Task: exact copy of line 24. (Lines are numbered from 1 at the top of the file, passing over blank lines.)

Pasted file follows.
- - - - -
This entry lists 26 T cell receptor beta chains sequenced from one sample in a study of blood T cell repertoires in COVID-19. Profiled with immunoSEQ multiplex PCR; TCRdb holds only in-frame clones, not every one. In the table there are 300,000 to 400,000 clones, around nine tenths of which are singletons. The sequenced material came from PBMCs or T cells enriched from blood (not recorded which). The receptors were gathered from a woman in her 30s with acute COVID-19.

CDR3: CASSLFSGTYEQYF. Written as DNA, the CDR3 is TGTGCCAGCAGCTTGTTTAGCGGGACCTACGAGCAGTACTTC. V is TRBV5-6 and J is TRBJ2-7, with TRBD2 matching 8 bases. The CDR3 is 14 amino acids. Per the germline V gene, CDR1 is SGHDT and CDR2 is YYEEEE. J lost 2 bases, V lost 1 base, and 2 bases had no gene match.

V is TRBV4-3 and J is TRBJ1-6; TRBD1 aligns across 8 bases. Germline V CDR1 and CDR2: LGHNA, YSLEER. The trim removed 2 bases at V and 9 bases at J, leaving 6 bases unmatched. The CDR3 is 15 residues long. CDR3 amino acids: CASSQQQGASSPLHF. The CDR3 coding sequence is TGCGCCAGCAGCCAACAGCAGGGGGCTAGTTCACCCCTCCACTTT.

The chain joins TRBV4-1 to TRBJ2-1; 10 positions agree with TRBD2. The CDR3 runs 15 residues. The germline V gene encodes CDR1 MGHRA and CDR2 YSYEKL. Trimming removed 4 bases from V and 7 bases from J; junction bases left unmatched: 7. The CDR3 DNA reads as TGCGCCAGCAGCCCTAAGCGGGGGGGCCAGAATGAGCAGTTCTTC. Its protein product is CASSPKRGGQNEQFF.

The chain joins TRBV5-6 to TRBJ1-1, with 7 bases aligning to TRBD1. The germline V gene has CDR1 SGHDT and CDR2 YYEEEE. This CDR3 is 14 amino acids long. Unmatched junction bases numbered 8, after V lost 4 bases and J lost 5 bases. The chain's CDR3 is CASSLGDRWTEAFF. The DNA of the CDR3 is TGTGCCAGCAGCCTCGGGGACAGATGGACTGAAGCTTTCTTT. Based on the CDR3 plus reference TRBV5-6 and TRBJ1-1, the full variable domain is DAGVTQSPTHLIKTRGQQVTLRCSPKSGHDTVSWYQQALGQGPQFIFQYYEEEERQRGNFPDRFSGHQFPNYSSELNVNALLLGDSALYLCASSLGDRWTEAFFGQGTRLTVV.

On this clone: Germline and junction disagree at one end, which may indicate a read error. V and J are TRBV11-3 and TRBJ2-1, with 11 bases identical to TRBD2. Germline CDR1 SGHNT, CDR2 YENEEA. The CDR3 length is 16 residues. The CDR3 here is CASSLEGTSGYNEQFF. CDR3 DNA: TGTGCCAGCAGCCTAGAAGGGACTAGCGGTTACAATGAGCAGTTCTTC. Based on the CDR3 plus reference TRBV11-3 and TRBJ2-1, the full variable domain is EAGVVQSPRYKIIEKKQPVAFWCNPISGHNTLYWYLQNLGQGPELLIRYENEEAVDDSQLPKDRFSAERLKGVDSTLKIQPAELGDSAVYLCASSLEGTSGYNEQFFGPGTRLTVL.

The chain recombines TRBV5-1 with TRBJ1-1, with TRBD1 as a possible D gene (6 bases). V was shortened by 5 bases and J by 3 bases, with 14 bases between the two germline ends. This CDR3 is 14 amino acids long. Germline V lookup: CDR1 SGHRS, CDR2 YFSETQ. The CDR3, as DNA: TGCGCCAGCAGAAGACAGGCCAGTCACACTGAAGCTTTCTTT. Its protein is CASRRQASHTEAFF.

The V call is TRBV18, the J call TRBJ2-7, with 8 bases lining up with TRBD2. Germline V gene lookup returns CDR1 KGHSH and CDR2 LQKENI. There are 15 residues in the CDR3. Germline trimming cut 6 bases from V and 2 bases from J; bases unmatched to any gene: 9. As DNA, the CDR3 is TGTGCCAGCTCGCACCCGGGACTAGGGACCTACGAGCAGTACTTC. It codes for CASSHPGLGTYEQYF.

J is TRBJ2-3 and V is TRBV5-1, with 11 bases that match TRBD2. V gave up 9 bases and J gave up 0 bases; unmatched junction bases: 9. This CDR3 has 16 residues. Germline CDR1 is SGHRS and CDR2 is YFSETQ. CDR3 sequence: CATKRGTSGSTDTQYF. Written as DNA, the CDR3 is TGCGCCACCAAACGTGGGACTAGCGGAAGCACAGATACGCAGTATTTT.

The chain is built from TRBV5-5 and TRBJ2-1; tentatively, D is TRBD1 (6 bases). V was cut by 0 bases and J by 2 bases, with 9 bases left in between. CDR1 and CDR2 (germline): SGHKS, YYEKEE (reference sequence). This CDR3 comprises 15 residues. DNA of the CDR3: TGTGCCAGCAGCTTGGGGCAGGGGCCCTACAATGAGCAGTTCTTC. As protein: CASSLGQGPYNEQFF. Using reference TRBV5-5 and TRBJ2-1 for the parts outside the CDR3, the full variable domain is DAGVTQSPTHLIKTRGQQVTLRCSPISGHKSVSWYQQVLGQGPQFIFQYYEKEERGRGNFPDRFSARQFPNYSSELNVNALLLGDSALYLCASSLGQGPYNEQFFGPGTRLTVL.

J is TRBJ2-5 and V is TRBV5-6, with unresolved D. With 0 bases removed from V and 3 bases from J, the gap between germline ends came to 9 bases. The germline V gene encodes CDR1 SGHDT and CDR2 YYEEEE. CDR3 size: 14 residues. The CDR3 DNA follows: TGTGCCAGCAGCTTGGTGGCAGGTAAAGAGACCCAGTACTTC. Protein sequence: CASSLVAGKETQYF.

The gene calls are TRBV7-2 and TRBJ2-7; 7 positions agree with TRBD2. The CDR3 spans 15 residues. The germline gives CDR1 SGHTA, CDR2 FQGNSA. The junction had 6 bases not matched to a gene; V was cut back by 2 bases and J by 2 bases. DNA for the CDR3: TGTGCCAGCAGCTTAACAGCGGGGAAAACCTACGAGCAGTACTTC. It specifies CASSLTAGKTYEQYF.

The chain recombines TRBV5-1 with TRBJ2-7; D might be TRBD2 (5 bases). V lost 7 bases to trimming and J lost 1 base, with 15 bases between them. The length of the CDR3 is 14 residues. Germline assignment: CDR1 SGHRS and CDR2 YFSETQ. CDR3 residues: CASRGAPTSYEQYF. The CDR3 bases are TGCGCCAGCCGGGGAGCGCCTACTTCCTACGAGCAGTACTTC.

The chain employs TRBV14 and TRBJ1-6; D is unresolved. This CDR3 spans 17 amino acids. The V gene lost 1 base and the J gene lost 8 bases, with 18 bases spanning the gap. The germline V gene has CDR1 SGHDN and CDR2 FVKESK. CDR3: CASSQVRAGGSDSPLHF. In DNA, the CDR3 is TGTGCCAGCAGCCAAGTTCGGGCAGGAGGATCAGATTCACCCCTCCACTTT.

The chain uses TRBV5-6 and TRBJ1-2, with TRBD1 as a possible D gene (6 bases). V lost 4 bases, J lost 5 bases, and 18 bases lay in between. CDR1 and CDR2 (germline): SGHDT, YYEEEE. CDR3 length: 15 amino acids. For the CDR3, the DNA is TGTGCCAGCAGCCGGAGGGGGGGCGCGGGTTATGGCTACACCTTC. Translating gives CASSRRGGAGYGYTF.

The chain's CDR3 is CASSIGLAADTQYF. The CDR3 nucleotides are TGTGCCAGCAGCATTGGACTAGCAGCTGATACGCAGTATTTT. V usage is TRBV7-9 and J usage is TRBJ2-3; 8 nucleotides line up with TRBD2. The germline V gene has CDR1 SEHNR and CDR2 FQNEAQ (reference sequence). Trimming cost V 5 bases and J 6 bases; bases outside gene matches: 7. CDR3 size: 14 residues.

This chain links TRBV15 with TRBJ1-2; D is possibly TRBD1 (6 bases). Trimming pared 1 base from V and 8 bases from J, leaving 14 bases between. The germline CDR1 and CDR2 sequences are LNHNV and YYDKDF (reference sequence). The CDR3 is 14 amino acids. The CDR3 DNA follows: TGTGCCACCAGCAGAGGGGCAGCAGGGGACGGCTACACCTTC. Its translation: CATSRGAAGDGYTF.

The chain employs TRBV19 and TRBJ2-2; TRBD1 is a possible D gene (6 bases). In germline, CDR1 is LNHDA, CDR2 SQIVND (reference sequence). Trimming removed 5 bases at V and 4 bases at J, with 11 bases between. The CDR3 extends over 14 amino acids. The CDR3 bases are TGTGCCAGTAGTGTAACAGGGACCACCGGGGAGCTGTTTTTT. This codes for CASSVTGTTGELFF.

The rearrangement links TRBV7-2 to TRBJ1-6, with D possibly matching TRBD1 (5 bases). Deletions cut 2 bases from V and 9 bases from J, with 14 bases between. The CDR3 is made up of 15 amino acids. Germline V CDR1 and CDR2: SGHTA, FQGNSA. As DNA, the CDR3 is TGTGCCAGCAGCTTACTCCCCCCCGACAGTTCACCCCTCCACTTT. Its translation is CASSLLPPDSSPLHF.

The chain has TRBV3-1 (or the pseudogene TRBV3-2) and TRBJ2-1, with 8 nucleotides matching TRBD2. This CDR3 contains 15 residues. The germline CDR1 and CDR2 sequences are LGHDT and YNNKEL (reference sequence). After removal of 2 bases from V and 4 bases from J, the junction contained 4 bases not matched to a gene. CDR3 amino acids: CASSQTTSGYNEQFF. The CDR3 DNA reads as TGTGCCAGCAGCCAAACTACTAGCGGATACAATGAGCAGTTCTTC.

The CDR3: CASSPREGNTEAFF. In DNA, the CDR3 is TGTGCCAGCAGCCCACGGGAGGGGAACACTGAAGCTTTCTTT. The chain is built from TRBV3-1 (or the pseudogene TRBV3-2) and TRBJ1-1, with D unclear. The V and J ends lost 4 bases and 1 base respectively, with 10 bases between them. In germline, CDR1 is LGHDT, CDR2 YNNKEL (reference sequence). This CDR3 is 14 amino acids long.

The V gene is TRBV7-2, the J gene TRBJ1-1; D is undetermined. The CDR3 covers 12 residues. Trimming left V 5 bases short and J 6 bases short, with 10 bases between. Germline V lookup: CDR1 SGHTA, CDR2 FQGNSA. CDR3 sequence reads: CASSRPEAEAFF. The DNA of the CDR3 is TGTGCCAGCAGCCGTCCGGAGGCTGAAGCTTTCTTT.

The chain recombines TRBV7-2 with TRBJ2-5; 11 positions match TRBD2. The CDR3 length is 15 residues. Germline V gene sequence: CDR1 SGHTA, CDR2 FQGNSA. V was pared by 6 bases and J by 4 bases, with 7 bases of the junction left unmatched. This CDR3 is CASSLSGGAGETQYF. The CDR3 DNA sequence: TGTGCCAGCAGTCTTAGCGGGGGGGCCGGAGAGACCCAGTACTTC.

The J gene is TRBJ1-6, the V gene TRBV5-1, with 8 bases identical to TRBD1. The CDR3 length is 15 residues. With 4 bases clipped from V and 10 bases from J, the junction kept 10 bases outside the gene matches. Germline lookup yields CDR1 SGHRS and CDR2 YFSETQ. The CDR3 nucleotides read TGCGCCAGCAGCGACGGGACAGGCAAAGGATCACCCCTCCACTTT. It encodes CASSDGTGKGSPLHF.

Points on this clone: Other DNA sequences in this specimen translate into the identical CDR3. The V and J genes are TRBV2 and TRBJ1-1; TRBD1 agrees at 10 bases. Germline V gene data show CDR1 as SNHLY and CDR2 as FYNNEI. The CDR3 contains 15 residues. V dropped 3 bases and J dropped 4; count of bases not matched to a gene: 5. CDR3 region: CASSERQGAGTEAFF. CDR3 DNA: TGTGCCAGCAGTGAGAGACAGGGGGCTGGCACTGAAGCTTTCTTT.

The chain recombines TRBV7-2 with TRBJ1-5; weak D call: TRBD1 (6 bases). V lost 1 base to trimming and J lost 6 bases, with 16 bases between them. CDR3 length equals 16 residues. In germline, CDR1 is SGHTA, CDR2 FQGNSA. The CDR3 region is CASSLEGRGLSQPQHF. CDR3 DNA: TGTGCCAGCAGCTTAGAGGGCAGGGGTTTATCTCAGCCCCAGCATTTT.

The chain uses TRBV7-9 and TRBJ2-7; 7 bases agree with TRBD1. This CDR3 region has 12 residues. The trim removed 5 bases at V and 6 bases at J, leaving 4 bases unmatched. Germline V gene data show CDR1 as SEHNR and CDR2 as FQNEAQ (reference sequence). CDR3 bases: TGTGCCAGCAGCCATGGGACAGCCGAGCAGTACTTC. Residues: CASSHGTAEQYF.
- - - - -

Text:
The J gene is TRBJ1-6, the V gene TRBV5-1, with 8 bases identical to TRBD1. The CDR3 length is 15 residues. With 4 bases clipped from V and 10 bases from J, the junction kept 10 bases outside the gene matches. Germline lookup yields CDR1 SGHRS and CDR2 YFSETQ. The CDR3 nucleotides read TGCGCCAGCAGCGACGGGACAGGCAAAGGATCACCCCTCCACTTT. It encodes CASSDGTGKGSPLHF.